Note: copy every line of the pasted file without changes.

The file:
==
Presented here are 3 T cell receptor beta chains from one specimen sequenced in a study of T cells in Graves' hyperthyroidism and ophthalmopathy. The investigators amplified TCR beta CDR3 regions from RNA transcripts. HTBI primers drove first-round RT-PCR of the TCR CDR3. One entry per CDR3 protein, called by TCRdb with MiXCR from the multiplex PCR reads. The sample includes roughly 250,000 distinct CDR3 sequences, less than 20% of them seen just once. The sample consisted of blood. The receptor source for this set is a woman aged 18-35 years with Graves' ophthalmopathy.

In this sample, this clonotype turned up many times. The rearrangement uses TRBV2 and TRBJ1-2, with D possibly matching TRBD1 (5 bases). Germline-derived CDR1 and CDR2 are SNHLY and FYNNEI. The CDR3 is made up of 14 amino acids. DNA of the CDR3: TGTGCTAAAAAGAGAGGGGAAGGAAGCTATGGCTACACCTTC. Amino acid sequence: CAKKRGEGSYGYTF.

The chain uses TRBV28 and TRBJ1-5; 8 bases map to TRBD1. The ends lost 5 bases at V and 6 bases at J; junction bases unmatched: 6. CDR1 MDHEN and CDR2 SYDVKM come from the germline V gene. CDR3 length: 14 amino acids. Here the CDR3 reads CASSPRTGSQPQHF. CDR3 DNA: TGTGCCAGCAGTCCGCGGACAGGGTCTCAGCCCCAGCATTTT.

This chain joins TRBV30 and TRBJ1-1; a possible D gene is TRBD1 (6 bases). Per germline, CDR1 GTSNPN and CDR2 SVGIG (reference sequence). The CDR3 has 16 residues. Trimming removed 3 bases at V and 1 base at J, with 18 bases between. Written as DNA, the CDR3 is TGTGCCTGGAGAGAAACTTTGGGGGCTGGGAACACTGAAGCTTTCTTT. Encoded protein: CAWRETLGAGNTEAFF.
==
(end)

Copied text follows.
Presented here are 3 T cell receptor beta chains from one specimen sequenced in a study of T cells in Graves' hyperthyroidism and ophthalmopathy. The investigators amplified TCR beta CDR3 regions from RNA transcripts. HTBI primers drove first-round RT-PCR of the TCR CDR3. One entry per CDR3 protein, called by TCRdb with MiXCR from the multiplex PCR reads. The sample includes roughly 250,000 distinct CDR3 sequences, less than 20% of them seen just once. The sample consisted of blood. The receptor source for this set is a woman aged 18-35 years with Graves' ophthalmopathy.

In this sample, this clonotype turned up many times. The rearrangement uses TRBV2 and TRBJ1-2, with D possibly matching TRBD1 (5 bases). Germline-derived CDR1 and CDR2 are SNHLY and FYNNEI. The CDR3 is made up of 14 amino acids. DNA of the CDR3: TGTGCTAAAAAGAGAGGGGAAGGAAGCTATGGCTACACCTTC. Amino acid sequence: CAKKRGEGSYGYTF.

The chain uses TRBV28 and TRBJ1-5; 8 bases map to TRBD1. The ends lost 5 bases at V and 6 bases at J; junction bases unmatched: 6. CDR1 MDHEN and CDR2 SYDVKM come from the germline V gene. CDR3 length: 14 amino acids. Here the CDR3 reads CASSPRTGSQPQHF. CDR3 DNA: TGTGCCAGCAGTCCGCGGACAGGGTCTCAGCCCCAGCATTTT.

This chain joins TRBV30 and TRBJ1-1; a possible D gene is TRBD1 (6 bases). Per germline, CDR1 GTSNPN and CDR2 SVGIG (reference sequence). The CDR3 has 16 residues. Trimming removed 3 bases at V and 1 base at J, with 18 bases between. Written as DNA, the CDR3 is TGTGCCTGGAGAGAAACTTTGGGGGCTGGGAACACTGAAGCTTTCTTT. Encoded protein: CAWRETLGAGNTEAFF.